I have never traveled during Thanksgiving, I’ve never had to. I was anticipating all the horrible things like flight delays, traffic and 2 hour waits through security. That didn’t exactly happen.
I left early from work so I could give myself enough time to get home, make sure I had all my things ready to go and leave. Luckily, my roommates are awesome and gave me a ride to the ferry. If you aren’t familiar with the area I currently live, it’s a bit of a trek to get to the airport. 20 minute car ride to the ferry, 1 hour long ferry ride, 10 minute walk to the lightrail and a 40ish minute ride on the lightrail straight into the airport.
So I get into Seattle at 6:30pm from the ferry. 4 hours before my flight. Again, I’m anticipating horrendous airport security wait times. I’m a little anxious, clearly. But before I start heading to the airport, I remember there’s a small noodle house close by that always smells so delicious and I hadn’t eaten since lunch. So I stop in. It’s called Bibimbop. It’s a small restaurant with only about 10 seats. I order my food and sit down. Bedsides me, there’s a small group of people in the far end of the restaraunt. I just happen to over hear them talking…
“Yeah, I make soda bread sometimes. If you’ve never had it, the one way I can describe it is… If it were a beer it would be the darkest, richest most delicious beer you’ve ever had. It’s so good.”
Ahem. I’m sorry, in my opinion I would definitely not describe it as a delicious dark beer. It tastes like garbage. It’s hard and flavorless. But I grew up eating sweet bread, so what do I know? Anywho… The scene played out like I was sitting in a scene of Portlandia. The guy talking, who everyone in his group was so enthralled with, was a typical northwestern hipster. Beanie, plaid shirt and an ironic handlebar mustache. He went on about his soda bread making and how he lived in Portland for a short time and even talked about how amazing it was to live with vegans and learning how to cook their food.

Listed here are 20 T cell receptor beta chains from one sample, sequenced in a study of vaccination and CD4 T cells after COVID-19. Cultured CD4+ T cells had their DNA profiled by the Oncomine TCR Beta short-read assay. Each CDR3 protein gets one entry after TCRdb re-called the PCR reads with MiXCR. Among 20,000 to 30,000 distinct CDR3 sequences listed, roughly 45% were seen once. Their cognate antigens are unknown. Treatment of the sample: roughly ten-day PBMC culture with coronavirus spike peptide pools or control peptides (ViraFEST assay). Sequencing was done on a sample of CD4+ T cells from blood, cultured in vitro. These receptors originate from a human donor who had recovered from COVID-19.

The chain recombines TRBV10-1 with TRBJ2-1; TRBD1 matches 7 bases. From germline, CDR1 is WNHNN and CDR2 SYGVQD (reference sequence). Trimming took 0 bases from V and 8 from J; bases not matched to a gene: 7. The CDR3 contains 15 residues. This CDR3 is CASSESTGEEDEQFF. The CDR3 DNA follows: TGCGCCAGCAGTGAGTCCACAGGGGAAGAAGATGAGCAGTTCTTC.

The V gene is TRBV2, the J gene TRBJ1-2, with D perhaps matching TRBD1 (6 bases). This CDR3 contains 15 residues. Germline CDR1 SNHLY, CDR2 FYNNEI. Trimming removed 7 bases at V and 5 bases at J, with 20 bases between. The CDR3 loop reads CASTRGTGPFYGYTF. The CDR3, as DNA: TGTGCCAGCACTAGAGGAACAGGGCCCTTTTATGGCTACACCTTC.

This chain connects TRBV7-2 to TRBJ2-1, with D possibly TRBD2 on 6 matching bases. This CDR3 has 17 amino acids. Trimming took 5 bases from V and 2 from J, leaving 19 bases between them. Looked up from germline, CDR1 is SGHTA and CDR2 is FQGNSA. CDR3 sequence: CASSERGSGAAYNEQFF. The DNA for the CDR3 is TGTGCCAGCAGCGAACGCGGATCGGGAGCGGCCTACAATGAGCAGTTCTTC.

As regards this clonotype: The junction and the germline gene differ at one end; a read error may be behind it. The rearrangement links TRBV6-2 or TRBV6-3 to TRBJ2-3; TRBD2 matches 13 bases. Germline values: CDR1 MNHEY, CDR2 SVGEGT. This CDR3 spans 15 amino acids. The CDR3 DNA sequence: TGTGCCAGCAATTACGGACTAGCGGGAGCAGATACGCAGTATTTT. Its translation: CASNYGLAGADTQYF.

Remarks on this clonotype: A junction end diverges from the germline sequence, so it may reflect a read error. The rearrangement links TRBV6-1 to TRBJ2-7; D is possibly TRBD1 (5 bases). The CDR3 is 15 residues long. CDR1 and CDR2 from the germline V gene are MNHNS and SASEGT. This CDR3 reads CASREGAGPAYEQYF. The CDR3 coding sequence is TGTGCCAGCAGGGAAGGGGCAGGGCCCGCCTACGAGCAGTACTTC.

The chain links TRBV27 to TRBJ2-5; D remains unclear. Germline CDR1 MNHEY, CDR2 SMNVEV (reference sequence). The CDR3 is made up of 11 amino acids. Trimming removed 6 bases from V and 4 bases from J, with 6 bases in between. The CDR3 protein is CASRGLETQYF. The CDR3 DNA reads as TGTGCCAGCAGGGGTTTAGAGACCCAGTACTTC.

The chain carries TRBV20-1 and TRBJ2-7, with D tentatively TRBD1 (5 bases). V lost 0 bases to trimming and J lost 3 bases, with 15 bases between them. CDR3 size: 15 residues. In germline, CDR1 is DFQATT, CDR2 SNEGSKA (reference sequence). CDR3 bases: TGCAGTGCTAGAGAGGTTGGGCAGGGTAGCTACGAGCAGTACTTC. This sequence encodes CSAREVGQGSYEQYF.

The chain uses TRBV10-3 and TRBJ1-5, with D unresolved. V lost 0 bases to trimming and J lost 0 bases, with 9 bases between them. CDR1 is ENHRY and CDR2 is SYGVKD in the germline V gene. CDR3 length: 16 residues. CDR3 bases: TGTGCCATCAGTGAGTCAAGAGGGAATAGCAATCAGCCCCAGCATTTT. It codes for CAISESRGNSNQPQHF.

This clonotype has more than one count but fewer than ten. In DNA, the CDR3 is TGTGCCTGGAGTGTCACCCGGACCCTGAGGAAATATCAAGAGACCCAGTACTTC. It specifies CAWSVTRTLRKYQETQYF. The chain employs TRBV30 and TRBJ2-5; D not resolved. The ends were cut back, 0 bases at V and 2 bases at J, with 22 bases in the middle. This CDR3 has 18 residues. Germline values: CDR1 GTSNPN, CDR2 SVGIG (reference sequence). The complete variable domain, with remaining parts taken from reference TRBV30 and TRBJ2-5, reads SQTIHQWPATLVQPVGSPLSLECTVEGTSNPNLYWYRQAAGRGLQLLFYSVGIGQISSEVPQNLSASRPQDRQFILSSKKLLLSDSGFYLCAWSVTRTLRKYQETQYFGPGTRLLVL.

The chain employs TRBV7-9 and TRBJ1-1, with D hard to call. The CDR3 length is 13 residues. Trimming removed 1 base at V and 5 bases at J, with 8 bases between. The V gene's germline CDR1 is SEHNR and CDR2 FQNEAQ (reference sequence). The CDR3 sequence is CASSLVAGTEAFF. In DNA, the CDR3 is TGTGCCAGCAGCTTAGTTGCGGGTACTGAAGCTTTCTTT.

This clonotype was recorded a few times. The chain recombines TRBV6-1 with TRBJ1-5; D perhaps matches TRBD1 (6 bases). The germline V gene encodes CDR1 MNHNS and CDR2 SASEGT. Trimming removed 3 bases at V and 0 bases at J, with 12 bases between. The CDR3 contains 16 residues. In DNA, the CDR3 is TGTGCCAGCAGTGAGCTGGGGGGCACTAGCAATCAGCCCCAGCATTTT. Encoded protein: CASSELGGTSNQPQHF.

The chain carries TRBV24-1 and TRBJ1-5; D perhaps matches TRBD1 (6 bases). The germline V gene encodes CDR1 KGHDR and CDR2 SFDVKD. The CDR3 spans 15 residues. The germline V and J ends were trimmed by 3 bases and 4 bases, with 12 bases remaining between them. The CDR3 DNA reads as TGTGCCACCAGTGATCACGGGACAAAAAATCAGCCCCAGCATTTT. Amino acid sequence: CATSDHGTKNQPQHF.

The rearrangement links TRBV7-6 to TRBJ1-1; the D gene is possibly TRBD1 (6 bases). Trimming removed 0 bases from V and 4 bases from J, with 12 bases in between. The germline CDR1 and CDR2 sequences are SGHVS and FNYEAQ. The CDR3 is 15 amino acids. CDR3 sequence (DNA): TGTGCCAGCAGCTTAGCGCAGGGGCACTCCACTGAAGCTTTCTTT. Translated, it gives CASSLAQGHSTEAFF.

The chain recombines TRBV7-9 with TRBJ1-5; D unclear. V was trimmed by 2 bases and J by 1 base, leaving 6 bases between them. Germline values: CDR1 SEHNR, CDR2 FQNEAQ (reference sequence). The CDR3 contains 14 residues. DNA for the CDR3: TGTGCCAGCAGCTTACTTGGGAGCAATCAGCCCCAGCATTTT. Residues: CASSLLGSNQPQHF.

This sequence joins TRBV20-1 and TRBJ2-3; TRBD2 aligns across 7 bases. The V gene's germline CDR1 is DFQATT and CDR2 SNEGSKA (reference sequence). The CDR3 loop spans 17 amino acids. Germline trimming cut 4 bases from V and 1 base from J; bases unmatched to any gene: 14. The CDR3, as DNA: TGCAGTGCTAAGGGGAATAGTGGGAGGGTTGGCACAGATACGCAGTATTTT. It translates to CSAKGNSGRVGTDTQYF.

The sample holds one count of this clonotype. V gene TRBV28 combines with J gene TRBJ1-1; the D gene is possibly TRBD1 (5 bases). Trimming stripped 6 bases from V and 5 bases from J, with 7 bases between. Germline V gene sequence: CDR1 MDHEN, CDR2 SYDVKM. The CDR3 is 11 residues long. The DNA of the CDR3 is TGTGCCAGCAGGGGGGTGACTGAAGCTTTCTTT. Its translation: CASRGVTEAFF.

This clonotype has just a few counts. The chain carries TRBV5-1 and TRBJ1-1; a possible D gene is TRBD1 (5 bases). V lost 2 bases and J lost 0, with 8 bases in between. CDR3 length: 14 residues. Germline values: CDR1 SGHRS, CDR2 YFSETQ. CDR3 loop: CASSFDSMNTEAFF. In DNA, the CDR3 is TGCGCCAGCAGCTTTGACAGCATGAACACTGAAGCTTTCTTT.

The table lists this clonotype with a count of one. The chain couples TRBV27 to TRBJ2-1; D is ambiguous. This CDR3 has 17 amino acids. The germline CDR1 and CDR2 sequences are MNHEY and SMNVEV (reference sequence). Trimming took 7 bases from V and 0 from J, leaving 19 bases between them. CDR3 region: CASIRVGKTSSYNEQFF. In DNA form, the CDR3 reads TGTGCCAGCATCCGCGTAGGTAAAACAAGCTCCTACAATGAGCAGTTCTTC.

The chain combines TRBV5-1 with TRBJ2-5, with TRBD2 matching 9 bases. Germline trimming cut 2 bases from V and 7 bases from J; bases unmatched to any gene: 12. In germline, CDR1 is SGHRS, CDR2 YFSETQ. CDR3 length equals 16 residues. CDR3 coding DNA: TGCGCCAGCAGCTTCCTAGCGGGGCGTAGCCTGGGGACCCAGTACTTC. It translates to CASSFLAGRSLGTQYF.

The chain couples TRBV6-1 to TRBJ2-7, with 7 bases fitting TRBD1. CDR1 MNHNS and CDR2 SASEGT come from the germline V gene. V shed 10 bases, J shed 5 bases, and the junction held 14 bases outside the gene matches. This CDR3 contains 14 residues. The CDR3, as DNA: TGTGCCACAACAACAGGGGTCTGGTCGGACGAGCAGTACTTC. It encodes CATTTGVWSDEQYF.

The conversation kept me entertained until my food came. I had a stone bowl dol sot with chicken. It came with rice, noodles, broccoli, chicken and a fried egg on top. It was a bit spicy but overall good. If you like kimchi… They got plenty of that there. So if you’re into spicy asian food that comes in a steamy hot bowl, I’d definitely recommend going there.
Once I left I jumped on the lightrail and headed to the airport. I got there about 2 1/2 hours before my flight. I thought I was soooooo smart for coming early. I saw the crazy parking lot coming in and all the people rushing to the concourse to get through TSA. I finally get to the security gate. It took me 8 minutes to get through. What the eff? I was expecting hours and hours of waiting. No worries though. It gave me time to study my Czech since I have been putting it off.
The flight from Seattle to Charlotte wasn’t so bad. I was hoping to get some sleep, but I only dozed off a few times. Nothing significant. We did have some turbulence which didn’t help either. The last time I was on a plane with major turbulence, I was flying into Long Beach, California from New York. I thought everyone on the plane was going to puke. Do you ever sit in a plane and just accept that that is the way you’re going to die? I mean, chances are unlikely. Like REALLY unlikely. But let’s face it, you’re in a metal tube floating through the sky with no control over the situation. As soon as I take off, I just accept my fate. Once turbulance hits, I immediately go into Arnold mode and scream to myself “Do it! Do it now!” waiting for the plane to just catch on fire or break apart in the middle. I imagine I’d be happier with being sucked out of the plane and falling to my death and being liquefied once hitting pavement. Much better than being stuck in your seat with an explosion next to your ear and your arm being blown off.
(By the way, the Charlotte airport is crazy big. It’s like a giant mall and everything is so shiny.)
Too graphic? Happy Thanksgiving! Off to Tennessee I go. Part 2 will be all about my amazing adventure in Knoxville.